For various reasons, mainly a long trip to the East Coast and back over the last weekend and catching-up to do at my job, I’ve fallen behind in listening to new metal. I’ve made a halting effort to catch up, and though I’ve not made much of a dent, I did select a few of the songs (quite diverse from each other) that I’ve heard since late last week to share with you in this post.
I don’t consider myself a cynic. In fact, I think I’m one of the least cynical people I know over the age of 12, more of a glass-is-half-full, give-everyone-the-benefit-of-the-doubt kind of guy. Yet I confess that I keep caged within me a black-eyed little cynic-monster, and the scaly bastard broke free when I first started reading about the duo from Richmond, Indiana, who call themselves Sockweb. Surely, that little monster screamed, this is pure gimmickry, one of those viral internet thingies that thrives solely on novelty (mixed with cuteness) rather than substance or merit.
Because after all, how could a father and his seven-year-old daughter really make grindcore that’s worth a damn, especially when it’s the little tyke who’s the vocalist?
And then I saw an announcement that first appeared late last week which caused me to reconsider: Not only have The Sockweb duo recorded a debut album (Werewolf), it’s being mastered by none other than Scott Hull (Pig Destroyer, Agoraphobic Nosebleed) and it will include guest appearances by Kat Katz (Agoraphobic Nosebleed), Joe Torchia (Flux Conspiracy), Erik Ebsen (Spiralmountain), and Jonathan Chun (Azure Noise, Ozoru Hammer). And so I relented, I shoved the monster back in his cage, and I listened for the first time to the four songs that are now out. And I was glad I did.
Yes, it’s true, there’s something going on here besides novelty and cuteness. There are vicious riffs, skull-splitting grooves, decimating drum flurries, unexpected guitar melodies, and bleeding-raw vocals that do NOT sound like they’re coming from a child of either gender. Some of the harsh vocals are clearly coming from daddy Adam “Blacula” Young, or in one case from Erik Ebsen, but the banshee howls of Joanie “Bologna” Young definitely hold their own. In other words, the music is definitely worth hearing wholly apart from the novelty factor.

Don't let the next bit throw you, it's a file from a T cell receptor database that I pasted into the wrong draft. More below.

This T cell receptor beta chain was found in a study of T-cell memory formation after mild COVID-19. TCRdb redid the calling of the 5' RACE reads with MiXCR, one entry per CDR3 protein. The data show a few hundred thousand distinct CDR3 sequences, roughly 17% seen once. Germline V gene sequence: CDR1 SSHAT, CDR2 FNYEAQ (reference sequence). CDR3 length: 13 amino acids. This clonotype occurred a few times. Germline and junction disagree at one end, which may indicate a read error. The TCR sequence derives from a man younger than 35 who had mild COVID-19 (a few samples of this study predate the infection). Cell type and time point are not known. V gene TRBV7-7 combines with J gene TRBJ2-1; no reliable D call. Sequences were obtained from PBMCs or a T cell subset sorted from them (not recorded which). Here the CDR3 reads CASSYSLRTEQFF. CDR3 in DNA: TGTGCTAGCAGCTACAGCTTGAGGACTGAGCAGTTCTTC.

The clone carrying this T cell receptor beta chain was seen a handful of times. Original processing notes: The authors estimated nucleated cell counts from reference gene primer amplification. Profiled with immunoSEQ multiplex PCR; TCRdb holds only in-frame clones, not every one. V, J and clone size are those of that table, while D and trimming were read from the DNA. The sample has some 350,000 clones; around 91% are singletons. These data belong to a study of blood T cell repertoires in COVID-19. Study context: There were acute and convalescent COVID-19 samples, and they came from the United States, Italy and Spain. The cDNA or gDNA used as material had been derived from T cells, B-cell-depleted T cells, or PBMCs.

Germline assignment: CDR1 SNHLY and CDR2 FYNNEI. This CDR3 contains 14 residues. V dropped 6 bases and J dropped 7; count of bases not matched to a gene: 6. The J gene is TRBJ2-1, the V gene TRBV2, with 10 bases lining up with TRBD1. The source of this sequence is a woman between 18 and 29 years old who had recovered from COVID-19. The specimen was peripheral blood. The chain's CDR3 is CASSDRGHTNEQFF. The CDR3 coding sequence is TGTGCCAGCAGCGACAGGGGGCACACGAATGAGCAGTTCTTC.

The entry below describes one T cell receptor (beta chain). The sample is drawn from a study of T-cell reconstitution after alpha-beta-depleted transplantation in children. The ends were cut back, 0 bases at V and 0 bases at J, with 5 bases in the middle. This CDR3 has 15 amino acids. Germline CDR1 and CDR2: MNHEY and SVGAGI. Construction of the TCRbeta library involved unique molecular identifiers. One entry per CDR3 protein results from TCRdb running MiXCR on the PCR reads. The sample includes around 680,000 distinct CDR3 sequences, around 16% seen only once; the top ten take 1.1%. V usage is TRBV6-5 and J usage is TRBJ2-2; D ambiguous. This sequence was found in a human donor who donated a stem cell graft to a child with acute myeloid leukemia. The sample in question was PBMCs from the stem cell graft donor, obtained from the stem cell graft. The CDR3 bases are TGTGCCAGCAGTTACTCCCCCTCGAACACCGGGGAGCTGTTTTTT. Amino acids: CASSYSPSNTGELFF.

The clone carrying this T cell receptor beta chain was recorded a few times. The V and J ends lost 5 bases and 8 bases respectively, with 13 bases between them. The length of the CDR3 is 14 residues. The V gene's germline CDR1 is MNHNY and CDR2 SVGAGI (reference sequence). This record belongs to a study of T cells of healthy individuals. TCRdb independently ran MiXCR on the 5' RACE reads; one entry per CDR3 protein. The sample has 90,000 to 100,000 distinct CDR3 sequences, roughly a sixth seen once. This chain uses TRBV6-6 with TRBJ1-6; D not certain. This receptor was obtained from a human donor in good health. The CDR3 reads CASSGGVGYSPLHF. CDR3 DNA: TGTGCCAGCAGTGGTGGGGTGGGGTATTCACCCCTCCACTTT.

Werewolf will be released by our friends at Monolithic Records on August 6, and more details can be obtained here. Below, you can listen to three Sockweb songs, and a fourth (the most recent and longest one) is exclusively streaming at this location. If you haven’t heard this stuff yet, lock up your own cynic-monster and check ’em out.
Station Dysthymia are from Novosibirsk in Siberian Russia. What first hooked my attention to this band (after seeing a reference to them by Kim Kelly on FB) was the name of their forthcoming debut album: Overhead, Without Any Fuss, The Stars Were Going Out. That title was drawn from the last line of one of the first sci-fi short stories I ever read, one that remains a favorite, Arthur C. Clarke’s The Nine Billion Names of God (here).
But that was only what peaked my curiosity. The first song made available for streaming from the album is what sealed the deal. Its name is “Ichor”. It’s over 18 minutes long. It’s worth every minute.
This is funeral doom that conjures images of mountains tumbling into the sea, stars falling from the sky, the sun going out. It is, of course, massively heavy and staggeringly slow, and the vocals are as abyssal and ghastly as you could want, but the reverberating clean guitar melodies bring an ethereal, hypnotic kind of peace to all those feelings of dread, grief, and collapse. Extremely impressive and thoroughly engrossing.
Station Dysthymia’s debut album is scheduled for release by Solitude Productions on July 1. The band’s previous EP, Only Gray Days, is available for streaming and free download via the Soundcloud link below. After the links, I encourage you to settle in and listen to “Ichor”.
I came across this band thanks to a link yesterday from my NCS comrade TheMadIsraeli. Well, that’s not exactly correct. I’ve since discovered numerous e-mails about the band from various sources, sitting patiently but neglected in my in-box, some going back to January 2012 and others arriving as recently as last month. There’s no telling what other undiscovered treasures my in-box may hold, but at least I finally found this one.
Now I have belatedly come to learn that Forlorn Path are from New Brunswick, New Jersey, and that they released a debut album earlier this year by the name of Man’s Last Portrait, which is available for free download at Bandcamp (here). The song to which TheMadIsraeli pointed me is named “Words Only Wind Can Speak”, and it’s embodied in a lyric video. The music is by turns sorrowful, beautiful, and crushing, a melding of doom and melodic death metal with a blackened crust and a symphonic shroud, and with vocals that sound of ash and splinters.
This is also one of those rare occasions when it’s worthwhile seeing a metal song’s lyrics while listening. They are a meditation on nature (and its destruction) that takes a dark and angry turn. I thought they enhanced the eloquence and grandeur of the music, and the accompanying photographic imagery is effective as well. Check it out below — it has definitely peaked my interest in the album as a whole.